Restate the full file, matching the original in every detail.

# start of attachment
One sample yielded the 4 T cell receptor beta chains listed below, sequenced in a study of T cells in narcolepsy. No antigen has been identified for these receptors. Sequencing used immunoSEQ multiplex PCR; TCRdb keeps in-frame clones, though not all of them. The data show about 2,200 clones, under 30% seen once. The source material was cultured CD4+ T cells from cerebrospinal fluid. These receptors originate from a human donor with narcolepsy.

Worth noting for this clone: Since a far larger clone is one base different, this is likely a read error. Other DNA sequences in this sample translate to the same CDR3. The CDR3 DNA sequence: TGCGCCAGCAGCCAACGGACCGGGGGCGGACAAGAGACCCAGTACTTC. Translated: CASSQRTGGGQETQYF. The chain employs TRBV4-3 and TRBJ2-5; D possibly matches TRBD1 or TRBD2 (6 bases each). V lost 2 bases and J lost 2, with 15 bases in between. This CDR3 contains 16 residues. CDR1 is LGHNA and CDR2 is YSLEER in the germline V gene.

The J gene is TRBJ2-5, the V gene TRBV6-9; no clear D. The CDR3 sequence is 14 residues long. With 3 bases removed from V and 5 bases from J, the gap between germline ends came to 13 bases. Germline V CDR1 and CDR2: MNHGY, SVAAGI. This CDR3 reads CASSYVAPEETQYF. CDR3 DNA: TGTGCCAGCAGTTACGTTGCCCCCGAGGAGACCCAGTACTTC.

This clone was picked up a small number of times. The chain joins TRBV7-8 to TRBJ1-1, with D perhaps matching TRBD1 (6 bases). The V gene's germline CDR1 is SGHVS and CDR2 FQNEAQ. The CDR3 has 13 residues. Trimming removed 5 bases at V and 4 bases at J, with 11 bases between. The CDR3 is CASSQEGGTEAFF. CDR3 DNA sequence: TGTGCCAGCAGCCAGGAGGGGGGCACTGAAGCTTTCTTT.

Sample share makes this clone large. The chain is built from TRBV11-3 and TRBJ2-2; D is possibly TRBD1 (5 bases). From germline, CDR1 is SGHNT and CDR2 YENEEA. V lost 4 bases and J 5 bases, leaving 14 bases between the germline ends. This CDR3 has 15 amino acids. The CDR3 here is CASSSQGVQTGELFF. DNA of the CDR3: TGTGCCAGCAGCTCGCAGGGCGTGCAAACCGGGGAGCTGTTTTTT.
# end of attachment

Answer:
One sample yielded the 4 T cell receptor beta chains listed below, sequenced in a study of T cells in narcolepsy. No antigen has been identified for these receptors. Sequencing used immunoSEQ multiplex PCR; TCRdb keeps in-frame clones, though not all of them. The data show about 2,200 clones, under 30% seen once. The source material was cultured CD4+ T cells from cerebrospinal fluid. These receptors originate from a human donor with narcolepsy.

Worth noting for this clone: Since a far larger clone is one base different, this is likely a read error. Other DNA sequences in this sample translate to the same CDR3. The CDR3 DNA sequence: TGCGCCAGCAGCCAACGGACCGGGGGCGGACAAGAGACCCAGTACTTC. Translated: CASSQRTGGGQETQYF. The chain employs TRBV4-3 and TRBJ2-5; D possibly matches TRBD1 or TRBD2 (6 bases each). V lost 2 bases and J lost 2, with 15 bases in between. This CDR3 contains 16 residues. CDR1 is LGHNA and CDR2 is YSLEER in the germline V gene.

The J gene is TRBJ2-5, the V gene TRBV6-9; no clear D. The CDR3 sequence is 14 residues long. With 3 bases removed from V and 5 bases from J, the gap between germline ends came to 13 bases. Germline V CDR1 and CDR2: MNHGY, SVAAGI. This CDR3 reads CASSYVAPEETQYF. CDR3 DNA: TGTGCCAGCAGTTACGTTGCCCCCGAGGAGACCCAGTACTTC.

This clone was picked up a small number of times. The chain joins TRBV7-8 to TRBJ1-1, with D perhaps matching TRBD1 (6 bases). The V gene's germline CDR1 is SGHVS and CDR2 FQNEAQ. The CDR3 has 13 residues. Trimming removed 5 bases at V and 4 bases at J, with 11 bases between. The CDR3 is CASSQEGGTEAFF. CDR3 DNA sequence: TGTGCCAGCAGCCAGGAGGGGGGCACTGAAGCTTTCTTT.

Sample share makes this clone large. The chain is built from TRBV11-3 and TRBJ2-2; D is possibly TRBD1 (5 bases). From germline, CDR1 is SGHNT and CDR2 YENEEA. V lost 4 bases and J 5 bases, leaving 14 bases between the germline ends. This CDR3 has 15 amino acids. The CDR3 here is CASSSQGVQTGELFF. DNA of the CDR3: TGTGCCAGCAGCTCGCAGGGCGTGCAAACCGGGGAGCTGTTTTTT.